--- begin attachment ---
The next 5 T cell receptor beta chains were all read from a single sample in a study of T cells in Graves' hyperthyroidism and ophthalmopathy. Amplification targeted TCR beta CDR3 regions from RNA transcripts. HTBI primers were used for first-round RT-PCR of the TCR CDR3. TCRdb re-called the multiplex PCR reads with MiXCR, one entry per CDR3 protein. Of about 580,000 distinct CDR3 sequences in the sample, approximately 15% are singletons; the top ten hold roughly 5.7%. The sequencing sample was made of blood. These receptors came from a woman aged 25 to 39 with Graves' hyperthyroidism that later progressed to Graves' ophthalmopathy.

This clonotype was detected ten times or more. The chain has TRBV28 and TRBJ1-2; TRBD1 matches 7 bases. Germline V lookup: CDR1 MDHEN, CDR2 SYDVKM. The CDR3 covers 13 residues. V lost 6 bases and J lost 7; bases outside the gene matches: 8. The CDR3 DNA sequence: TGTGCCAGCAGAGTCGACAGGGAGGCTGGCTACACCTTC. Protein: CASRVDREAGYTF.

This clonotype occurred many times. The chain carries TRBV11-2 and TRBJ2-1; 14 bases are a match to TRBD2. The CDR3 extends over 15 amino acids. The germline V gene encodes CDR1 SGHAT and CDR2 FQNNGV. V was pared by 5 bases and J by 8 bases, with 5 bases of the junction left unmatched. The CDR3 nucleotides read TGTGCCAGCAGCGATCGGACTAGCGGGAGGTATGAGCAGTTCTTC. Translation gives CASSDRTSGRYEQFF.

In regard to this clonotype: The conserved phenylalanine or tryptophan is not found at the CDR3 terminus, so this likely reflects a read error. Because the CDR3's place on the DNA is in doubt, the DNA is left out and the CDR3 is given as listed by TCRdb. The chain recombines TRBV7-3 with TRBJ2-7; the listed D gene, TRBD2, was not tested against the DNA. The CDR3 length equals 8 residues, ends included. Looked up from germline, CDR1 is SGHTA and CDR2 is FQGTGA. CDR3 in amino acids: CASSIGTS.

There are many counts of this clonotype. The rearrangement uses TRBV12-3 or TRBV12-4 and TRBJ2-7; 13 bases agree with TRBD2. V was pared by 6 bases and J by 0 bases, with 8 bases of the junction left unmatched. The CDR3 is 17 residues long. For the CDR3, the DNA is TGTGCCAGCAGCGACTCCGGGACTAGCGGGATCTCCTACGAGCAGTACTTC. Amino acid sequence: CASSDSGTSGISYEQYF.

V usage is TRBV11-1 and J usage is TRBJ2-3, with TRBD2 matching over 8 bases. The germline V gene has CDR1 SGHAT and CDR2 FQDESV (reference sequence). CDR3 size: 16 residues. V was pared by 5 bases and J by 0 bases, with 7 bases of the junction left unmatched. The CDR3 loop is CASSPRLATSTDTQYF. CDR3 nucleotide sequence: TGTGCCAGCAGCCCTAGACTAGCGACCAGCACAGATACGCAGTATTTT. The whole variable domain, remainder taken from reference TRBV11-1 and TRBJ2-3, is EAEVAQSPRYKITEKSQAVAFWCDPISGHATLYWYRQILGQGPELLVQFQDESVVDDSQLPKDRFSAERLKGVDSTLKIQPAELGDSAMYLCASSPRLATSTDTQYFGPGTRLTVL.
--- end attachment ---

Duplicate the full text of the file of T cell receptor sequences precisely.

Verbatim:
The next 5 T cell receptor beta chains were all read from a single sample in a study of T cells in Graves' hyperthyroidism and ophthalmopathy. Amplification targeted TCR beta CDR3 regions from RNA transcripts. HTBI primers were used for first-round RT-PCR of the TCR CDR3. TCRdb re-called the multiplex PCR reads with MiXCR, one entry per CDR3 protein. Of about 580,000 distinct CDR3 sequences in the sample, approximately 15% are singletons; the top ten hold roughly 5.7%. The sequencing sample was made of blood. These receptors came from a woman aged 25 to 39 with Graves' hyperthyroidism that later progressed to Graves' ophthalmopathy.

This clonotype was detected ten times or more. The chain has TRBV28 and TRBJ1-2; TRBD1 matches 7 bases. Germline V lookup: CDR1 MDHEN, CDR2 SYDVKM. The CDR3 covers 13 residues. V lost 6 bases and J lost 7; bases outside the gene matches: 8. The CDR3 DNA sequence: TGTGCCAGCAGAGTCGACAGGGAGGCTGGCTACACCTTC. Protein: CASRVDREAGYTF.

This clonotype occurred many times. The chain carries TRBV11-2 and TRBJ2-1; 14 bases are a match to TRBD2. The CDR3 extends over 15 amino acids. The germline V gene encodes CDR1 SGHAT and CDR2 FQNNGV. V was pared by 5 bases and J by 8 bases, with 5 bases of the junction left unmatched. The CDR3 nucleotides read TGTGCCAGCAGCGATCGGACTAGCGGGAGGTATGAGCAGTTCTTC. Translation gives CASSDRTSGRYEQFF.

In regard to this clonotype: The conserved phenylalanine or tryptophan is not found at the CDR3 terminus, so this likely reflects a read error. Because the CDR3's place on the DNA is in doubt, the DNA is left out and the CDR3 is given as listed by TCRdb. The chain recombines TRBV7-3 with TRBJ2-7; the listed D gene, TRBD2, was not tested against the DNA. The CDR3 length equals 8 residues, ends included. Looked up from germline, CDR1 is SGHTA and CDR2 is FQGTGA. CDR3 in amino acids: CASSIGTS.

There are many counts of this clonotype. The rearrangement uses TRBV12-3 or TRBV12-4 and TRBJ2-7; 13 bases agree with TRBD2. V was pared by 6 bases and J by 0 bases, with 8 bases of the junction left unmatched. The CDR3 is 17 residues long. For the CDR3, the DNA is TGTGCCAGCAGCGACTCCGGGACTAGCGGGATCTCCTACGAGCAGTACTTC. Amino acid sequence: CASSDSGTSGISYEQYF.

V usage is TRBV11-1 and J usage is TRBJ2-3, with TRBD2 matching over 8 bases. The germline V gene has CDR1 SGHAT and CDR2 FQDESV (reference sequence). CDR3 size: 16 residues. V was pared by 5 bases and J by 0 bases, with 7 bases of the junction left unmatched. The CDR3 loop is CASSPRLATSTDTQYF. CDR3 nucleotide sequence: TGTGCCAGCAGCCCTAGACTAGCGACCAGCACAGATACGCAGTATTTT. The whole variable domain, remainder taken from reference TRBV11-1 and TRBJ2-3, is EAEVAQSPRYKITEKSQAVAFWCDPISGHATLYWYRQILGQGPELLVQFQDESVVDDSQLPKDRFSAERLKGVDSTLKIQPAELGDSAMYLCASSPRLATSTDTQYFGPGTRLTVL.